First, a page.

The U.K. Information Commissioner’s Office (ICO) has decided to challenge a British court’s recent decision overturning a £7.5 million fine imposed on Clearview AI, a controversial facial recognition company. In October, the tribunal sided with Clearview, stating that the ICO’s actions exceeded the material scope of the General Data Protection Regulation (GDPR).
While the tribunal acknowledged some of ICO’s arguments, it ruled that Clearview is mostly exempt from the GDPR, as only law enforcement agencies outside of the U.K. use its products. The court also stated that British privacy regulations do not cover companies collaborating with law enforcement.
In response to the court’s decision, John Edwards, head of the ICO, announced on Friday that he would challenge the judgment to determine whether commercial enterprises processing digital images of UK citizens can claim engagement in ‘law enforcement.’ Clearview AI argued that its work in the U.K. supported the public interest activities of foreign governments and agencies, particularly in national security and criminal law enforcement functions.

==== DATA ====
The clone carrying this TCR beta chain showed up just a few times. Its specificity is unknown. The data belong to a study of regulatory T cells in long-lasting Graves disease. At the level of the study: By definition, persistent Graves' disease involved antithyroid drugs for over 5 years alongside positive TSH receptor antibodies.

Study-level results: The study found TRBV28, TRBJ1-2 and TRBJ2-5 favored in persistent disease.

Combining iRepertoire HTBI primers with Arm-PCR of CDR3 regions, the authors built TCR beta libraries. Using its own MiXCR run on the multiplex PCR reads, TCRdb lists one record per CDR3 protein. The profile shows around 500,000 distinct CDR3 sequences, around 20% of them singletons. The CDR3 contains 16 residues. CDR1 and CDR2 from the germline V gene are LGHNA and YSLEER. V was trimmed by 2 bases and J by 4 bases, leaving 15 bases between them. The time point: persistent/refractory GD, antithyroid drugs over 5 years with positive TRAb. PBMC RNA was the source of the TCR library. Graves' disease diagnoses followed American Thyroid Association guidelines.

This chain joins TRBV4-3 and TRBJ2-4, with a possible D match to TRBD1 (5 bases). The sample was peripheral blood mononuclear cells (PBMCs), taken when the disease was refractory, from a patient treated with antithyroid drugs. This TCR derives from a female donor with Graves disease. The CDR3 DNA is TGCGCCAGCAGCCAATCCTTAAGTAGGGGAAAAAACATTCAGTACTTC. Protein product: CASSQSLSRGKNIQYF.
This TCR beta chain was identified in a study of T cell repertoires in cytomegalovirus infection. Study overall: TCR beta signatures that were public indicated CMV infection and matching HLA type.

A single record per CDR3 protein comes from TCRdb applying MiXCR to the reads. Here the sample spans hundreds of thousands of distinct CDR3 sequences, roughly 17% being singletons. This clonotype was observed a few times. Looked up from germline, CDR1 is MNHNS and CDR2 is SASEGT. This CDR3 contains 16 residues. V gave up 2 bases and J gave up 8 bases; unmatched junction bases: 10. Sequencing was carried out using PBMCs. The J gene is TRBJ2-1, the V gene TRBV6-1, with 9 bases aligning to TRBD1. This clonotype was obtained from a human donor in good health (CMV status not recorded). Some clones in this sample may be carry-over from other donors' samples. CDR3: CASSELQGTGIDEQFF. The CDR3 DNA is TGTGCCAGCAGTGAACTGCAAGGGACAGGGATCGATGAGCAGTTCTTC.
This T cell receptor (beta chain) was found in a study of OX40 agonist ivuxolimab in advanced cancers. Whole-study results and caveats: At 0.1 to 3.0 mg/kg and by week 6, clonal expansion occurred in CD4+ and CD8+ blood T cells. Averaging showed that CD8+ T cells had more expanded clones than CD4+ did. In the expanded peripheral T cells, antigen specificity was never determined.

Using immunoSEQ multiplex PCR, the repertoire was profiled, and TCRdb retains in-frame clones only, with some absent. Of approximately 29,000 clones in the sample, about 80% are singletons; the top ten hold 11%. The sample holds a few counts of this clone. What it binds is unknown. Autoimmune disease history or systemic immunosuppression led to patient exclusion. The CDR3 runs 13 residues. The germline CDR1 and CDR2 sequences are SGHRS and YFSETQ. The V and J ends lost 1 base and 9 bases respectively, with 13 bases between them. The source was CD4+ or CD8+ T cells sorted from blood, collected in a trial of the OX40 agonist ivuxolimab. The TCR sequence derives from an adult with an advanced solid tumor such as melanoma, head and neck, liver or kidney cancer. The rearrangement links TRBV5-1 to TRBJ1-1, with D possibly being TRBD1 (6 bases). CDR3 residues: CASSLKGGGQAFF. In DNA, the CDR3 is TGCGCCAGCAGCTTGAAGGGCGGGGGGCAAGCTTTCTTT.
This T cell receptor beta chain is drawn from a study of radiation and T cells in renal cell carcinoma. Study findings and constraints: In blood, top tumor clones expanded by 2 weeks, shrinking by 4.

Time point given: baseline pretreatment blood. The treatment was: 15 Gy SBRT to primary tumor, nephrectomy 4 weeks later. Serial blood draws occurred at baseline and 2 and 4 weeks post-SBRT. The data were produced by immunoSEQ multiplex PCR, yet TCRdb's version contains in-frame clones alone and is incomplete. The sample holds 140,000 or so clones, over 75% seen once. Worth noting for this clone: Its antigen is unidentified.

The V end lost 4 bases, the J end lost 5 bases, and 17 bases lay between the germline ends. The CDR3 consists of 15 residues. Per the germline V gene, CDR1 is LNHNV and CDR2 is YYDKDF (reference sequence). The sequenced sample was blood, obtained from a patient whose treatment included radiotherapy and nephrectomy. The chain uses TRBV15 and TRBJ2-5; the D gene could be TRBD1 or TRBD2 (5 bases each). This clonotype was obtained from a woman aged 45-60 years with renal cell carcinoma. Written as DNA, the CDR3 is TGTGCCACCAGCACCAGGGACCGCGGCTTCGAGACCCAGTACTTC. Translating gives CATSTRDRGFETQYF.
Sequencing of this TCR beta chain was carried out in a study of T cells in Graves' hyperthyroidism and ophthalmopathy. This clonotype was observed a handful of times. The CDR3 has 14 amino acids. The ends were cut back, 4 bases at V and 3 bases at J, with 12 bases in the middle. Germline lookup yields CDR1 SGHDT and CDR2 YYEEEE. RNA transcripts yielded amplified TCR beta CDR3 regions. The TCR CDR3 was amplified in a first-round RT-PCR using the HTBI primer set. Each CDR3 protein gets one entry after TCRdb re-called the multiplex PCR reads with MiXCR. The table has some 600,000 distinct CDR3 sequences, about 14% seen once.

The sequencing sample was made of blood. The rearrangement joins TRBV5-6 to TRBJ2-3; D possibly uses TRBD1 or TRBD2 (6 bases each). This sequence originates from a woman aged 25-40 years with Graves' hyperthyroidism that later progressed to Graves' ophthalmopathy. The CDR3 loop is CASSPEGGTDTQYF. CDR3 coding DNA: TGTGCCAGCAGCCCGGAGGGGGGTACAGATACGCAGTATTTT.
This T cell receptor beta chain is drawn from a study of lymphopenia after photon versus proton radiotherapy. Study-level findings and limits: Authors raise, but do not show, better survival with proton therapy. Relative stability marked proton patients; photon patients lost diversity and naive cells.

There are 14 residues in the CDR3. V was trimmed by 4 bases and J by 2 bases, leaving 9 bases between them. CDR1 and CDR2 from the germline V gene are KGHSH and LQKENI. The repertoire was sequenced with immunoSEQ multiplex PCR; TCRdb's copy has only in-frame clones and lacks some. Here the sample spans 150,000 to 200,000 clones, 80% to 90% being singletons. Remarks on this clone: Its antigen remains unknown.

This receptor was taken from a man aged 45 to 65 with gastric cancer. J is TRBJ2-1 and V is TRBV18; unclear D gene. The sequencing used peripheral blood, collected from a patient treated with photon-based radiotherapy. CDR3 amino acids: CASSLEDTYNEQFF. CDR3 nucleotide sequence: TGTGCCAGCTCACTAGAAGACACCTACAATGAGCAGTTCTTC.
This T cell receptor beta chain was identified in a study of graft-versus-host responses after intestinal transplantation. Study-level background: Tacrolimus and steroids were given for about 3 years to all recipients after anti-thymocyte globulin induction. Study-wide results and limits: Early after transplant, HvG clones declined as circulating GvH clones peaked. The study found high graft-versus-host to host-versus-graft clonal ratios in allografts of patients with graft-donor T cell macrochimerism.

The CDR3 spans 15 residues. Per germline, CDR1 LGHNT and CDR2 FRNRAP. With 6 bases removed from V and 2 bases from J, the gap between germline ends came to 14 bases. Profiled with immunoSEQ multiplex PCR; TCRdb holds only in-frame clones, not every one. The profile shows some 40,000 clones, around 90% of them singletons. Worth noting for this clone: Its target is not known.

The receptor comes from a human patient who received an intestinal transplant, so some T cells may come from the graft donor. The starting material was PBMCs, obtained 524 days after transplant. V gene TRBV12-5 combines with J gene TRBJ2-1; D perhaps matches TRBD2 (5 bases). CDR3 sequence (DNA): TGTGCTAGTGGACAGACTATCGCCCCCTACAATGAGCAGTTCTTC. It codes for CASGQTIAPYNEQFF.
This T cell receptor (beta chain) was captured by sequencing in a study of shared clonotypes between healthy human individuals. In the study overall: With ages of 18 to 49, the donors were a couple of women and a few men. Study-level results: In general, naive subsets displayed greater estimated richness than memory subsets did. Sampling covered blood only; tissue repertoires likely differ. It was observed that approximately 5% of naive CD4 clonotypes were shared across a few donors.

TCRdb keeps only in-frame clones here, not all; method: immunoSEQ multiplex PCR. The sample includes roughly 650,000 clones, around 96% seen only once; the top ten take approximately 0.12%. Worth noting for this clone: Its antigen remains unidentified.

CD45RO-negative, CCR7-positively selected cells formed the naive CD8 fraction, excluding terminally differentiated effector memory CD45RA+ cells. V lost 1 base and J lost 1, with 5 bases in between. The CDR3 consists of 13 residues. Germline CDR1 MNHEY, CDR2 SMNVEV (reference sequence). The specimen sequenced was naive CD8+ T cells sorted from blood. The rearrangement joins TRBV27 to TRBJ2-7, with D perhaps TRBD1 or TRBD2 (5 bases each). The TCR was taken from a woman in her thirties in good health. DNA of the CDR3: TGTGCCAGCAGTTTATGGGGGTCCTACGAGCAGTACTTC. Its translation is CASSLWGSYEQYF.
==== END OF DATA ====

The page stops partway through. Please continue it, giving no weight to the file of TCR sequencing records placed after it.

Edwards condemned Clearview’s practices, stating that it is his duty to protect the data rights of the UK citizens affected by Clearview’s extensive scraping of personal information. Clearview AI, on the other hand, praised the court’s decision, asserting that it is not subject to the ICO’s jurisdiction and opposing the ICO’s appeal as “meritless”.
The ICO emphasized that while the tribunal focused on jurisdictional issues, it seemed to align substantively with the ICO’s position that Clearview was processing personal information related to monitoring individuals through the collection of billions of facial images, offered for access and analysis using AI to foreign subscribers. The ICO stressed the importance of courts recognizing that foreign companies are subject to U.K. data protection laws concerning the monitoring of U.K. residents, asserting that Clearview, when providing services commercially, will be subject to the ICO’s jurisdiction.